Five Ugly Decades of Middle-Class Wages in America

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By Doug Short, Advisor Perspectives:

Here’s a perspective on personal income for production and nonsupervisory private employees going back five decades. The Bureau of Labor Statistics has been collecting data on this workforce cohort since 1964. The government numbers provide some excellent insights on the income history of what we might think of as the private middle class wage earner.

The first snapshot shows the growth of average hourly earnings. The nominal data exhibits a relatively smooth upward trend.

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There are, however, two critical pieces of information that dramatically alter the nominal series: The average hours per week and 2) inflation.

The average hours per week has trended in quite a different direction, from around 39 hours per week in the mid-1960s to a low of 33 hours at the end of the last recession. The post-recession recovery has seen a disappointingly trivial 0.8 bounce (that’s 48 minutes).

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What about inflation? The next chart adjusts hourly earnings to the purchasing power of today’s dollar. I’ve use the familiar Consumer Price Index for Urban Consumers (usually abbreviated as the CPI) for the adjustment with a linear extrapolation for the latest month. Theoretically, the CPI is designed to reflect the cost-of-living for metropolitan-area households.

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Now let’s multiply the real average hourly earnings by the average hours per week. We thus get a hypothetical number for average weekly wages of this middle-class cohort, currently at $700 — well below its $827 peak back in the early 1970s.

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Note that this is a gross income number that doesn’t include any tax withholding or other deductions. Disposable income would be noticeably lower.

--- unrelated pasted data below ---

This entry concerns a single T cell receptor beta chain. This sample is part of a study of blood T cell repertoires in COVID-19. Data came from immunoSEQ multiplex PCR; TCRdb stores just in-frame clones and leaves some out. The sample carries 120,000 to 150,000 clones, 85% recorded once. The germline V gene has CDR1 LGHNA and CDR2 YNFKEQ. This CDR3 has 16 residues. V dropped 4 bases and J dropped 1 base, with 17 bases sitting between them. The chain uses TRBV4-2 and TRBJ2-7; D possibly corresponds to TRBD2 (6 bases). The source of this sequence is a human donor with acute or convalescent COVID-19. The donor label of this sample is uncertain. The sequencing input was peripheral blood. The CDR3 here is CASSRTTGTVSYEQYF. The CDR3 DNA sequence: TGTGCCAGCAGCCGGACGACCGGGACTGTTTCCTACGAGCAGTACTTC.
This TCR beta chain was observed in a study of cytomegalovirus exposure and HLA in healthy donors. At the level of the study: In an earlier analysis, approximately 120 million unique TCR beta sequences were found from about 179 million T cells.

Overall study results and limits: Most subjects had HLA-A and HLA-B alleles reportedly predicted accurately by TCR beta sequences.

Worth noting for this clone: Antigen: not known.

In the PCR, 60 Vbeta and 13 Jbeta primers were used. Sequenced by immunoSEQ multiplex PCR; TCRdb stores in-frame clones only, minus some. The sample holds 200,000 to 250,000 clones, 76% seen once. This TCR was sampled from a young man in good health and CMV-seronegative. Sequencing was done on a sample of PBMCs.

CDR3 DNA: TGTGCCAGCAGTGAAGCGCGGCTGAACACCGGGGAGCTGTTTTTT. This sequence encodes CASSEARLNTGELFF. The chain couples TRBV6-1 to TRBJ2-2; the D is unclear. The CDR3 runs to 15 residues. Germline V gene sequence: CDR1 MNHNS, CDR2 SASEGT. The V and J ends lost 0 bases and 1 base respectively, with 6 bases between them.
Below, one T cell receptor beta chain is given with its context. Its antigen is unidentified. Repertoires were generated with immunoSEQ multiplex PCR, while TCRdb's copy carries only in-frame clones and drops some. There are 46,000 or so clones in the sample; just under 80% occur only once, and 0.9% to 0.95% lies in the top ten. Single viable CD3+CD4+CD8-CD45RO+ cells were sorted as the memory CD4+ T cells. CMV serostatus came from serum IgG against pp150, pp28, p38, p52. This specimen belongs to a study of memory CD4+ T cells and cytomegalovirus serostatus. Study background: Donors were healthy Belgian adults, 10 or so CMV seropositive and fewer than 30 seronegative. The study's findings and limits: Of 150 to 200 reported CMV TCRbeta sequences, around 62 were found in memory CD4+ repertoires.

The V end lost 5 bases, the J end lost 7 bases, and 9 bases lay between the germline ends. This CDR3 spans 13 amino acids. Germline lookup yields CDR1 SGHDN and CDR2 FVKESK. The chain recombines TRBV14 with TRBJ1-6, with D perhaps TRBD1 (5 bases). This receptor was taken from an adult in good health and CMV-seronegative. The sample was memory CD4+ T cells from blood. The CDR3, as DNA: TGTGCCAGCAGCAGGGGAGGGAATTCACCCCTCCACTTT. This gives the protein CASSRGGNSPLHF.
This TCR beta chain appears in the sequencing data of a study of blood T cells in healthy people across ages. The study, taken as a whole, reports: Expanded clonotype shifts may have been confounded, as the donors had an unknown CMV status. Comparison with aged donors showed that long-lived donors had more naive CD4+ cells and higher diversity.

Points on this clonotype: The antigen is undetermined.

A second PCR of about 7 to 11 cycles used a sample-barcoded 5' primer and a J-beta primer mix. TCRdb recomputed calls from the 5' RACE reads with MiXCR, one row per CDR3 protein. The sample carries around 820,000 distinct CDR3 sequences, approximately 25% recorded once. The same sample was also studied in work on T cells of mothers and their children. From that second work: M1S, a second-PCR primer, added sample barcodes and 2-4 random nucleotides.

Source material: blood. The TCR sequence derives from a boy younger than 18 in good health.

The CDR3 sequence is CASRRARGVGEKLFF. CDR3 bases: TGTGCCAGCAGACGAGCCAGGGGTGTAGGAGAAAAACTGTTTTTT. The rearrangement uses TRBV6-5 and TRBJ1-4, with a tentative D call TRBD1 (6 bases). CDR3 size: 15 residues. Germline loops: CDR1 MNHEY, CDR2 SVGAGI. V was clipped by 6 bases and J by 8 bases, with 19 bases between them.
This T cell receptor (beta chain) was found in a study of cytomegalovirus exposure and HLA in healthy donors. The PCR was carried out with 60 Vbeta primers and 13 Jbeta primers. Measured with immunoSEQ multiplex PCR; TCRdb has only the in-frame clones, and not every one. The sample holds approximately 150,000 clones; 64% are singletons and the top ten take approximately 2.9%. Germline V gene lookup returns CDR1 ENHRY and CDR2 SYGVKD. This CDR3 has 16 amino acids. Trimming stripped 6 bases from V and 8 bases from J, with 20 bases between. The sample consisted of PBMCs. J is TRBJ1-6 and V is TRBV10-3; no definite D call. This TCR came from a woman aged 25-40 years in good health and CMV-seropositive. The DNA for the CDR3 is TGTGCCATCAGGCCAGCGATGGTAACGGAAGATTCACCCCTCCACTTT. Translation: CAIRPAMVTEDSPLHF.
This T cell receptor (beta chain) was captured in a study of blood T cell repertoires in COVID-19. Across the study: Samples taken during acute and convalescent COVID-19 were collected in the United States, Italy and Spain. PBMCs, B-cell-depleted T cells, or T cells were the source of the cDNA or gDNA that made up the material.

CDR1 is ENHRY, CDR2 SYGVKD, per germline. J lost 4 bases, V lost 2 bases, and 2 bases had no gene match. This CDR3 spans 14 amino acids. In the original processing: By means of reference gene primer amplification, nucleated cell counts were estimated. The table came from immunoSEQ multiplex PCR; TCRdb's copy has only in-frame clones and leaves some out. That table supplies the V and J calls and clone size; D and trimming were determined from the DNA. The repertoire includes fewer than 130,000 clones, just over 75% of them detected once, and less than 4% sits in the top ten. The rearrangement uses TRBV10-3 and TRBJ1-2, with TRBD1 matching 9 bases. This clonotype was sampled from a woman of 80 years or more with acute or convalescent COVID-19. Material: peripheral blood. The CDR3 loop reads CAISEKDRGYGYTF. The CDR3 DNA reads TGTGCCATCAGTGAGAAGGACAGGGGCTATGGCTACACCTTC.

Latest Hypothetical Annual Earnings: $34,983, Down 15.4% from 42 Years Ago

If we multiply the hypothetical weekly earnings by 50, we get an annual figure of $34,983. That’s a 15.4% decline from the similarly calculated real peak in October 1972. By Doug Short, Advisor Perspectives.

And there is another trend. But how much longer can this go on? Read…   Corporate Profit Margins vs. Wages in One Disturbing Chart

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  9 comments for “Five Ugly Decades of Middle-Class Wages in America

  1. johnnygeneric
    Nov 21, 2014 at 5:34 pm

    The use of the CPI is very misleading since its definition has changed over the years resulting in the present deceptive low inflation. Shadowstats does a great job of tracking the CPI based on earlier calculation methods. Using these, I’m sure the numbers for today would look at lot worse.

    • economicminor
      Nov 22, 2014 at 8:38 am

      Yes and with a truer reading of CPI the US would be in a recession and the PTB can’t allow the illusion of prosperity and growth to be reveled because the Emperor really has no clothes!

  2. Richard Lamb
    Nov 22, 2014 at 1:34 am

    Whilst some people will be aware of the wage growth extrapolated in the first chart they will be rather unaware of the conclusion extrapolated in the final chart. What would be interesting is to overlay the increase in personal debt on the final chart. What I suspect is that the Reagan financial “reforms” allowed the use of personal debt to bring the first and last charts into some form of relativity.